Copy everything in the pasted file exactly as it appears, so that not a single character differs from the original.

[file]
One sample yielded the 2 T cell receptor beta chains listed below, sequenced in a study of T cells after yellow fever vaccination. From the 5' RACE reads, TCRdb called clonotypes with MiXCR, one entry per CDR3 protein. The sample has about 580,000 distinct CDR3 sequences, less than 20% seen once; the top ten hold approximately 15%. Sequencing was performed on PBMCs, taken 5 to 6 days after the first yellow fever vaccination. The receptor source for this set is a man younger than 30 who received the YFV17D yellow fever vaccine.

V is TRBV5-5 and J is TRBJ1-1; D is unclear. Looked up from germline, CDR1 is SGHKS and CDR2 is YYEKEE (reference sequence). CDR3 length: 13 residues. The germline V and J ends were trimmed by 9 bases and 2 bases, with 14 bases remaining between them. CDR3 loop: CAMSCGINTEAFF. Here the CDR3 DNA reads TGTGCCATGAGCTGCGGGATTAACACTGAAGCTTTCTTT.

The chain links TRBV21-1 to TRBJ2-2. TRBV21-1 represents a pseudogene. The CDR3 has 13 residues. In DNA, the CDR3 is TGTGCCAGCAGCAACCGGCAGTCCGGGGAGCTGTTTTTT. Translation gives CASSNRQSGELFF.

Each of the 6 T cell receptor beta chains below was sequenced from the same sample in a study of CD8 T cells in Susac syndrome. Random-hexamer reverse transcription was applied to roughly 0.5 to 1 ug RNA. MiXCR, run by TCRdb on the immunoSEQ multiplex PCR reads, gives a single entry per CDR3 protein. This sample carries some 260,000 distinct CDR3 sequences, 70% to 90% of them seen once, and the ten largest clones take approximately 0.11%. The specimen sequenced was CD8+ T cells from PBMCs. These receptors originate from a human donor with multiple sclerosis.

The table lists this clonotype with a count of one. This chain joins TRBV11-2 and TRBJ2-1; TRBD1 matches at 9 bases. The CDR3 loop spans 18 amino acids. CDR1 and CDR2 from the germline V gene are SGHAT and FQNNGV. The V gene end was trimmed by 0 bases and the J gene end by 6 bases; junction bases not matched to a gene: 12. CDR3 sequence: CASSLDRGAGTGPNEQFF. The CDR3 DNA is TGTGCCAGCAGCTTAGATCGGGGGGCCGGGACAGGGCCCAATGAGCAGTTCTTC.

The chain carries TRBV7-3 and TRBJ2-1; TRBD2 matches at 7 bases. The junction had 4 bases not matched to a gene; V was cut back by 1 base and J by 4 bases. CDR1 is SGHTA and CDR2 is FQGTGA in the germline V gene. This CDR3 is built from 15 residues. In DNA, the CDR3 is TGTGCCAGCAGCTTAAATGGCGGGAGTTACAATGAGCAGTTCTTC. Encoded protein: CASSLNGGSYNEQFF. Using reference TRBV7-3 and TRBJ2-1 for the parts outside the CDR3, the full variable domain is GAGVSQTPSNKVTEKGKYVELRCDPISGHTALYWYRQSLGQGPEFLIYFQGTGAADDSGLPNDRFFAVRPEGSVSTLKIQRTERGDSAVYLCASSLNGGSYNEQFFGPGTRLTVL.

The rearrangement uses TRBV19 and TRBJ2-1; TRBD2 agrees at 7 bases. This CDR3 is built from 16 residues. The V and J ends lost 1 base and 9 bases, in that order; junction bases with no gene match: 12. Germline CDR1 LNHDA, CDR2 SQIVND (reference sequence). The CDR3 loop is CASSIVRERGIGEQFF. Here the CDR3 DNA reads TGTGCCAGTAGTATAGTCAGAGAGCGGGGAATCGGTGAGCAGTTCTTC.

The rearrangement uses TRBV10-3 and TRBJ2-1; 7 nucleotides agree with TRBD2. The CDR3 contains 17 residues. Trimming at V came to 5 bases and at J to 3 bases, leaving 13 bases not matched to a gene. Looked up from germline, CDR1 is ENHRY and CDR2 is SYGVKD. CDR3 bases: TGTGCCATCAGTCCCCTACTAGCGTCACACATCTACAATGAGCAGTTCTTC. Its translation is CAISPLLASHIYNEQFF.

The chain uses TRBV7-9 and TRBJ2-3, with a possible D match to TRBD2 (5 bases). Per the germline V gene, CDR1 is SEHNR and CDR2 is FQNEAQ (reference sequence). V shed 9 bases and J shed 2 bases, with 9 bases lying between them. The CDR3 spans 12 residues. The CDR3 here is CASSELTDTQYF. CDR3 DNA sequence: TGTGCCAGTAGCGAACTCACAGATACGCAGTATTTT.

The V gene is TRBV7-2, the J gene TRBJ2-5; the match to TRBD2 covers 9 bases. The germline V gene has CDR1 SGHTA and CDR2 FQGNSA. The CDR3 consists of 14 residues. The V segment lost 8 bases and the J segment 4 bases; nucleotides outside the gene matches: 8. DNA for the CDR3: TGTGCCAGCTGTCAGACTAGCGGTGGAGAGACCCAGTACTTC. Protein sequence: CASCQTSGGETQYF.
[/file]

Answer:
One sample yielded the 2 T cell receptor beta chains listed below, sequenced in a study of T cells after yellow fever vaccination. From the 5' RACE reads, TCRdb called clonotypes with MiXCR, one entry per CDR3 protein. The sample has about 580,000 distinct CDR3 sequences, less than 20% seen once; the top ten hold approximately 15%. Sequencing was performed on PBMCs, taken 5 to 6 days after the first yellow fever vaccination. The receptor source for this set is a man younger than 30 who received the YFV17D yellow fever vaccine.

V is TRBV5-5 and J is TRBJ1-1; D is unclear. Looked up from germline, CDR1 is SGHKS and CDR2 is YYEKEE (reference sequence). CDR3 length: 13 residues. The germline V and J ends were trimmed by 9 bases and 2 bases, with 14 bases remaining between them. CDR3 loop: CAMSCGINTEAFF. Here the CDR3 DNA reads TGTGCCATGAGCTGCGGGATTAACACTGAAGCTTTCTTT.

The chain links TRBV21-1 to TRBJ2-2. TRBV21-1 represents a pseudogene. The CDR3 has 13 residues. In DNA, the CDR3 is TGTGCCAGCAGCAACCGGCAGTCCGGGGAGCTGTTTTTT. Translation gives CASSNRQSGELFF.

Each of the 6 T cell receptor beta chains below was sequenced from the same sample in a study of CD8 T cells in Susac syndrome. Random-hexamer reverse transcription was applied to roughly 0.5 to 1 ug RNA. MiXCR, run by TCRdb on the immunoSEQ multiplex PCR reads, gives a single entry per CDR3 protein. This sample carries some 260,000 distinct CDR3 sequences, 70% to 90% of them seen once, and the ten largest clones take approximately 0.11%. The specimen sequenced was CD8+ T cells from PBMCs. These receptors originate from a human donor with multiple sclerosis.

The table lists this clonotype with a count of one. This chain joins TRBV11-2 and TRBJ2-1; TRBD1 matches at 9 bases. The CDR3 loop spans 18 amino acids. CDR1 and CDR2 from the germline V gene are SGHAT and FQNNGV. The V gene end was trimmed by 0 bases and the J gene end by 6 bases; junction bases not matched to a gene: 12. CDR3 sequence: CASSLDRGAGTGPNEQFF. The CDR3 DNA is TGTGCCAGCAGCTTAGATCGGGGGGCCGGGACAGGGCCCAATGAGCAGTTCTTC.

The chain carries TRBV7-3 and TRBJ2-1; TRBD2 matches at 7 bases. The junction had 4 bases not matched to a gene; V was cut back by 1 base and J by 4 bases. CDR1 is SGHTA and CDR2 is FQGTGA in the germline V gene. This CDR3 is built from 15 residues. In DNA, the CDR3 is TGTGCCAGCAGCTTAAATGGCGGGAGTTACAATGAGCAGTTCTTC. Encoded protein: CASSLNGGSYNEQFF. Using reference TRBV7-3 and TRBJ2-1 for the parts outside the CDR3, the full variable domain is GAGVSQTPSNKVTEKGKYVELRCDPISGHTALYWYRQSLGQGPEFLIYFQGTGAADDSGLPNDRFFAVRPEGSVSTLKIQRTERGDSAVYLCASSLNGGSYNEQFFGPGTRLTVL.

The rearrangement uses TRBV19 and TRBJ2-1; TRBD2 agrees at 7 bases. This CDR3 is built from 16 residues. The V and J ends lost 1 base and 9 bases, in that order; junction bases with no gene match: 12. Germline CDR1 LNHDA, CDR2 SQIVND (reference sequence). The CDR3 loop is CASSIVRERGIGEQFF. Here the CDR3 DNA reads TGTGCCAGTAGTATAGTCAGAGAGCGGGGAATCGGTGAGCAGTTCTTC.

The rearrangement uses TRBV10-3 and TRBJ2-1; 7 nucleotides agree with TRBD2. The CDR3 contains 17 residues. Trimming at V came to 5 bases and at J to 3 bases, leaving 13 bases not matched to a gene. Looked up from germline, CDR1 is ENHRY and CDR2 is SYGVKD. CDR3 bases: TGTGCCATCAGTCCCCTACTAGCGTCACACATCTACAATGAGCAGTTCTTC. Its translation is CAISPLLASHIYNEQFF.

The chain uses TRBV7-9 and TRBJ2-3, with a possible D match to TRBD2 (5 bases). Per the germline V gene, CDR1 is SEHNR and CDR2 is FQNEAQ (reference sequence). V shed 9 bases and J shed 2 bases, with 9 bases lying between them. The CDR3 spans 12 residues. The CDR3 here is CASSELTDTQYF. CDR3 DNA sequence: TGTGCCAGTAGCGAACTCACAGATACGCAGTATTTT.

The V gene is TRBV7-2, the J gene TRBJ2-5; the match to TRBD2 covers 9 bases. The germline V gene has CDR1 SGHTA and CDR2 FQGNSA. The CDR3 consists of 14 residues. The V segment lost 8 bases and the J segment 4 bases; nucleotides outside the gene matches: 8. DNA for the CDR3: TGTGCCAGCTGTCAGACTAGCGGTGGAGAGACCCAGTACTTC. Protein sequence: CASCQTSGGETQYF.